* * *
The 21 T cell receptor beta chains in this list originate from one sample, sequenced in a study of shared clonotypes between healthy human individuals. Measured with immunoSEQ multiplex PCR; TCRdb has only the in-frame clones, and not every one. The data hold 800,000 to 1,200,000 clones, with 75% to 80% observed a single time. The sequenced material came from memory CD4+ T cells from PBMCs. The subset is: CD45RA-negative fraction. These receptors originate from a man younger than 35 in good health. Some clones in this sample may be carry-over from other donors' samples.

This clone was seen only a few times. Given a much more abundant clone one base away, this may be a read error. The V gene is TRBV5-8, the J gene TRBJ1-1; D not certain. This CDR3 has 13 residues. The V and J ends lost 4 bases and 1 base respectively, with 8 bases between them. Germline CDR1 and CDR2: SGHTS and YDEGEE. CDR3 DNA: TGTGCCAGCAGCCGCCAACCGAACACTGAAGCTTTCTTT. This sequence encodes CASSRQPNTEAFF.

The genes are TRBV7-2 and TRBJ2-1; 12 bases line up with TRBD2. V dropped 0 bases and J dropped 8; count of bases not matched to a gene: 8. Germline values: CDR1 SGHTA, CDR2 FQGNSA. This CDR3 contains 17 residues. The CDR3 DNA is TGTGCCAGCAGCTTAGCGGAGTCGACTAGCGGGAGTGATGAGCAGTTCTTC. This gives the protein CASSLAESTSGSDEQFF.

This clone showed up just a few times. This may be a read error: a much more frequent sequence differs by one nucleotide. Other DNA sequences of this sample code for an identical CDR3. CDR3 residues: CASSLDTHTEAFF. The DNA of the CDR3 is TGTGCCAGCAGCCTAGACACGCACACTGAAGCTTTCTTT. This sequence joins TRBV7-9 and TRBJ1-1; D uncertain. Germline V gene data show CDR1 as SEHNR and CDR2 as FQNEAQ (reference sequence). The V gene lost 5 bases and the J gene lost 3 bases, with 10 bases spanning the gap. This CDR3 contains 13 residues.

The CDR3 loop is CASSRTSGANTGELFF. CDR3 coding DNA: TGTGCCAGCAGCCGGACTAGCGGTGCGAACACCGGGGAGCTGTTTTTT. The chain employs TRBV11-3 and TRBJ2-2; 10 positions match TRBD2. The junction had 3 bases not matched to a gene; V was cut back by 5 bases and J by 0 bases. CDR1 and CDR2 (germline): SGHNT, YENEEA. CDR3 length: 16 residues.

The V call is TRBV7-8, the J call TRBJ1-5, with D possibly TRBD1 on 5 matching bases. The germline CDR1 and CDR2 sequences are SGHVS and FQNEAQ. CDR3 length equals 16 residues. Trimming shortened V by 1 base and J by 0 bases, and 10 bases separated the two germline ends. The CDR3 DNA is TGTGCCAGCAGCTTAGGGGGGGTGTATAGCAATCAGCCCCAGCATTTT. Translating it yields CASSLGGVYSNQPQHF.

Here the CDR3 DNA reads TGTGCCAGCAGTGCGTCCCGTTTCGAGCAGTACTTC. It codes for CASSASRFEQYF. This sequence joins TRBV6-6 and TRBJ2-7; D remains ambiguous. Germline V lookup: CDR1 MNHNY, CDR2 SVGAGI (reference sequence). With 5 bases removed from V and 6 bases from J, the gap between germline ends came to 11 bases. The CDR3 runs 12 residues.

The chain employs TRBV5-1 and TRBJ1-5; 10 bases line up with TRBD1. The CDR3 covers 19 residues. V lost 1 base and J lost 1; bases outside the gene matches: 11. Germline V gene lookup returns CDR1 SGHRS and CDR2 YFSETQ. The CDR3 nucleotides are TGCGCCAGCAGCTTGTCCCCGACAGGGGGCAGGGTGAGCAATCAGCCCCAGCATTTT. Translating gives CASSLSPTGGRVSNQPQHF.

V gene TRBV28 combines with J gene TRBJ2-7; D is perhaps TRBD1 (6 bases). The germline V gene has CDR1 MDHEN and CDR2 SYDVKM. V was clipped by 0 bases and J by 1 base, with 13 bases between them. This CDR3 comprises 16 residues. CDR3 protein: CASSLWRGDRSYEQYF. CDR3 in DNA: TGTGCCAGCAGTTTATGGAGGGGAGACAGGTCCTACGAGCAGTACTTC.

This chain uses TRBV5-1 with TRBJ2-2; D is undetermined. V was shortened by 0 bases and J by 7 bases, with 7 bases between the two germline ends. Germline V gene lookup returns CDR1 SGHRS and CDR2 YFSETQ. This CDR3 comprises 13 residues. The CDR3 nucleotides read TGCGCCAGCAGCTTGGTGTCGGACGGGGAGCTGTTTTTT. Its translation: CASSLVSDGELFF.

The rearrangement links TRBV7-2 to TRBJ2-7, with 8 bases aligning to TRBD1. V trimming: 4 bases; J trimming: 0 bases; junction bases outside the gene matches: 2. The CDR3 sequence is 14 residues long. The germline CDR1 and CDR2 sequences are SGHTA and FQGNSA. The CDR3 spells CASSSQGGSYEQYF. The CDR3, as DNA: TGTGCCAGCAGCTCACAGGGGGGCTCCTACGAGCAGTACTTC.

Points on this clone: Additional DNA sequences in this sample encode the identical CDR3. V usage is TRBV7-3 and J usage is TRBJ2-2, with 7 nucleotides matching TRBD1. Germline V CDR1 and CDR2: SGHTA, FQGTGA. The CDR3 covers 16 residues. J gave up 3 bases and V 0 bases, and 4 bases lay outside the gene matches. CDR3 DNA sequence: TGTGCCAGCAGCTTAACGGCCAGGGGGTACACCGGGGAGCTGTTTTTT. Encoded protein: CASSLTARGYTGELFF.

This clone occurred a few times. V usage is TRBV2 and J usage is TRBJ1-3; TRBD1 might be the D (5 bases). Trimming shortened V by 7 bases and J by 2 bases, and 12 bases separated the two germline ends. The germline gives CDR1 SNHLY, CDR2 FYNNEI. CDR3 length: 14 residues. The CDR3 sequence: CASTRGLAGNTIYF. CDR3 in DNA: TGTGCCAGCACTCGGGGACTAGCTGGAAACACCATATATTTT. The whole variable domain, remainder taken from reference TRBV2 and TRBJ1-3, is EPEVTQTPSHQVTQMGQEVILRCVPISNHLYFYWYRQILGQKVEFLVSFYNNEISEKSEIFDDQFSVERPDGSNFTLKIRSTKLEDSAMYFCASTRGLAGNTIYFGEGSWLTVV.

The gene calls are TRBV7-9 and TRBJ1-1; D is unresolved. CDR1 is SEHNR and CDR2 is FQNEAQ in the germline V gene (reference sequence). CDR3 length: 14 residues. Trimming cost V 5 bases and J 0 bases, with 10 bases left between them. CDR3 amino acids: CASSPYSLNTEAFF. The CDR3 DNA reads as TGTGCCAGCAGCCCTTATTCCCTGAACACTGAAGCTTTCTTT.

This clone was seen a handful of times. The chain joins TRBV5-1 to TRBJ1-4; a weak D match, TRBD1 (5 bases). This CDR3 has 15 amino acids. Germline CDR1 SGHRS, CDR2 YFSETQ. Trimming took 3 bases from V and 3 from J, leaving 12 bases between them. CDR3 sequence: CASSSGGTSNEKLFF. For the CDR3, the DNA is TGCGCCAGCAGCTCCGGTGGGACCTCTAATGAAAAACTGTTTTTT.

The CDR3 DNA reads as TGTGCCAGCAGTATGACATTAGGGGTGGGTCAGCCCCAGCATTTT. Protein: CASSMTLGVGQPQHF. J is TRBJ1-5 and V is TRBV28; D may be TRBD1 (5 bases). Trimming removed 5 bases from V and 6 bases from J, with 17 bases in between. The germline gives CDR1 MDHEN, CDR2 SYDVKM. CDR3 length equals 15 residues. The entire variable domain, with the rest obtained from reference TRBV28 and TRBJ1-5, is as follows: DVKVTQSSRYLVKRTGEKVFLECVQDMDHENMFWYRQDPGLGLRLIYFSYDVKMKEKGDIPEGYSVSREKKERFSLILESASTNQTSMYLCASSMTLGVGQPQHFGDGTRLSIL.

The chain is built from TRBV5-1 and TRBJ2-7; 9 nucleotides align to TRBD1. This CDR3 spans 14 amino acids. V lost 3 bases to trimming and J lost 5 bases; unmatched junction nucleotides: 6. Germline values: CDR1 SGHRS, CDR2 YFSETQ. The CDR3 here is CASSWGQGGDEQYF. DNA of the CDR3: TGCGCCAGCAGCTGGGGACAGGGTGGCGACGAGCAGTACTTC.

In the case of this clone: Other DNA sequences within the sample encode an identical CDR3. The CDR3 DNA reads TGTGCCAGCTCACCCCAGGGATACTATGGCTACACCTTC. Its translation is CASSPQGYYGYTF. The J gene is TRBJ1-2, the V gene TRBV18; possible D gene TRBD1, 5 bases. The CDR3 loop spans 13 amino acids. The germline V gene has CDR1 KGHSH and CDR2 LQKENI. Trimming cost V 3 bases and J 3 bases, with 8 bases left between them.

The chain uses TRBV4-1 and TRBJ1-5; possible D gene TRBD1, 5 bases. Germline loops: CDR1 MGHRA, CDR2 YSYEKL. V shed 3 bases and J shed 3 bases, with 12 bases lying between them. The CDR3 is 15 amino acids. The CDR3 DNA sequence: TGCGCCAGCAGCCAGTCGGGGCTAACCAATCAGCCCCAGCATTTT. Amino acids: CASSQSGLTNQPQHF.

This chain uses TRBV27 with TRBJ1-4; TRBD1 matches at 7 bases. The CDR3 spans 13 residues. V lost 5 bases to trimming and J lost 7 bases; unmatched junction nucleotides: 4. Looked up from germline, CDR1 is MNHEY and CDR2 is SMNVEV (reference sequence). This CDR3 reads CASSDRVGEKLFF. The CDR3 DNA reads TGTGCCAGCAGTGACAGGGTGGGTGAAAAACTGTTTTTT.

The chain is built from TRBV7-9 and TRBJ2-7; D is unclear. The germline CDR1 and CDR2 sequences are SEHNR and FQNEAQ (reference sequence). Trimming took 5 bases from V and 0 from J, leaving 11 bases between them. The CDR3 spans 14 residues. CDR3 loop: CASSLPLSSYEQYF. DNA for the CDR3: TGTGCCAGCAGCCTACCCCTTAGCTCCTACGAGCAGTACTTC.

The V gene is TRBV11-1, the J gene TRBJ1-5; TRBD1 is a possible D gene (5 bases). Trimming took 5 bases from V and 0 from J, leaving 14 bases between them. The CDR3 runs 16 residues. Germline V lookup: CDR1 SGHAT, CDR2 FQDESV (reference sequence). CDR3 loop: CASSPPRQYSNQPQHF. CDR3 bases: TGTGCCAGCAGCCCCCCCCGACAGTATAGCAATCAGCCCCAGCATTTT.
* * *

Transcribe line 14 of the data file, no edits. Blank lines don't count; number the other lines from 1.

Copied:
The gene calls are TRBV7-9 and TRBJ1-1; D is unresolved. CDR1 is SEHNR and CDR2 is FQNEAQ in the germline V gene (reference sequence). CDR3 length: 14 residues. Trimming cost V 5 bases and J 0 bases, with 10 bases left between them. CDR3 amino acids: CASSPYSLNTEAFF. The CDR3 DNA reads as TGTGCCAGCAGCCCTTATTCCCTGAACACTGAAGCTTTCTTT.